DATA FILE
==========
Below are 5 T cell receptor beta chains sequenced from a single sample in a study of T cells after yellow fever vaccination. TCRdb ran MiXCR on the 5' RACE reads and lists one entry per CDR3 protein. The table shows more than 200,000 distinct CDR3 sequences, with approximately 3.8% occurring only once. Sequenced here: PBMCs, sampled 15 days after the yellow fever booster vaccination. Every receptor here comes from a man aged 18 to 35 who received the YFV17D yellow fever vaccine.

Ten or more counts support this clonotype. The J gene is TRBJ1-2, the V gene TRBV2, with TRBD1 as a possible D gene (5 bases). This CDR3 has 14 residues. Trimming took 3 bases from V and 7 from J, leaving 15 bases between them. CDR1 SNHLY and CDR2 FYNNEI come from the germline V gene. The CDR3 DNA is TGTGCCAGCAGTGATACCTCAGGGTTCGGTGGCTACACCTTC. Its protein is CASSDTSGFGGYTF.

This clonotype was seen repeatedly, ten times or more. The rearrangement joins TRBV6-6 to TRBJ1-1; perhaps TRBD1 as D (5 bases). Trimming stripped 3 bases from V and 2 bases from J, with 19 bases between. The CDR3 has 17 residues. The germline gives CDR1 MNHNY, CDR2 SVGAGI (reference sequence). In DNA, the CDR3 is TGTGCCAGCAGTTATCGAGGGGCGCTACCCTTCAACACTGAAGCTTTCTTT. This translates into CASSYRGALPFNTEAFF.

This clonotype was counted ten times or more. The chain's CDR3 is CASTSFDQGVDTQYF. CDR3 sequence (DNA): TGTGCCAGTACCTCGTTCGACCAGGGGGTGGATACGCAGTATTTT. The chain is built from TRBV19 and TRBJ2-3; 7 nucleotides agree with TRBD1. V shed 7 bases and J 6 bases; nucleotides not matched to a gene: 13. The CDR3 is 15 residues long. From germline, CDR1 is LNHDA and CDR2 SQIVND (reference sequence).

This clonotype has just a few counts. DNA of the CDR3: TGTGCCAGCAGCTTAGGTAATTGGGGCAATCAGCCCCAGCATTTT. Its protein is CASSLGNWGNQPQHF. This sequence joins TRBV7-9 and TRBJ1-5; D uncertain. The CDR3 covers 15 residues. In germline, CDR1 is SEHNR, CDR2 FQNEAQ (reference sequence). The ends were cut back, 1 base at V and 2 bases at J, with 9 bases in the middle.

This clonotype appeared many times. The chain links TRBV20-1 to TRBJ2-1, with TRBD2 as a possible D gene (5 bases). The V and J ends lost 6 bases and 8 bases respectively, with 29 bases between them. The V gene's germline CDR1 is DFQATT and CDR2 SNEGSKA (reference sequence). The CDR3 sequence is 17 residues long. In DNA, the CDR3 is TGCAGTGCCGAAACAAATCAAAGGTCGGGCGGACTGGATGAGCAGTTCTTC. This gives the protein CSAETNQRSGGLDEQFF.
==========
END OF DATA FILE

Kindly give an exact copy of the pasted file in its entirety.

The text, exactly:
Below are 5 T cell receptor beta chains sequenced from a single sample in a study of T cells after yellow fever vaccination. TCRdb ran MiXCR on the 5' RACE reads and lists one entry per CDR3 protein. The table shows more than 200,000 distinct CDR3 sequences, with approximately 3.8% occurring only once. Sequenced here: PBMCs, sampled 15 days after the yellow fever booster vaccination. Every receptor here comes from a man aged 18 to 35 who received the YFV17D yellow fever vaccine.

Ten or more counts support this clonotype. The J gene is TRBJ1-2, the V gene TRBV2, with TRBD1 as a possible D gene (5 bases). This CDR3 has 14 residues. Trimming took 3 bases from V and 7 from J, leaving 15 bases between them. CDR1 SNHLY and CDR2 FYNNEI come from the germline V gene. The CDR3 DNA is TGTGCCAGCAGTGATACCTCAGGGTTCGGTGGCTACACCTTC. Its protein is CASSDTSGFGGYTF.

This clonotype was seen repeatedly, ten times or more. The rearrangement joins TRBV6-6 to TRBJ1-1; perhaps TRBD1 as D (5 bases). Trimming stripped 3 bases from V and 2 bases from J, with 19 bases between. The CDR3 has 17 residues. The germline gives CDR1 MNHNY, CDR2 SVGAGI (reference sequence). In DNA, the CDR3 is TGTGCCAGCAGTTATCGAGGGGCGCTACCCTTCAACACTGAAGCTTTCTTT. This translates into CASSYRGALPFNTEAFF.

This clonotype was counted ten times or more. The chain's CDR3 is CASTSFDQGVDTQYF. CDR3 sequence (DNA): TGTGCCAGTACCTCGTTCGACCAGGGGGTGGATACGCAGTATTTT. The chain is built from TRBV19 and TRBJ2-3; 7 nucleotides agree with TRBD1. V shed 7 bases and J 6 bases; nucleotides not matched to a gene: 13. The CDR3 is 15 residues long. From germline, CDR1 is LNHDA and CDR2 SQIVND (reference sequence).

This clonotype has just a few counts. DNA of the CDR3: TGTGCCAGCAGCTTAGGTAATTGGGGCAATCAGCCCCAGCATTTT. Its protein is CASSLGNWGNQPQHF. This sequence joins TRBV7-9 and TRBJ1-5; D uncertain. The CDR3 covers 15 residues. In germline, CDR1 is SEHNR, CDR2 FQNEAQ (reference sequence). The ends were cut back, 1 base at V and 2 bases at J, with 9 bases in the middle.

This clonotype appeared many times. The chain links TRBV20-1 to TRBJ2-1, with TRBD2 as a possible D gene (5 bases). The V and J ends lost 6 bases and 8 bases respectively, with 29 bases between them. The V gene's germline CDR1 is DFQATT and CDR2 SNEGSKA (reference sequence). The CDR3 sequence is 17 residues long. In DNA, the CDR3 is TGCAGTGCCGAAACAAATCAAAGGTCGGGCGGACTGGATGAGCAGTTCTTC. This gives the protein CSAETNQRSGGLDEQFF.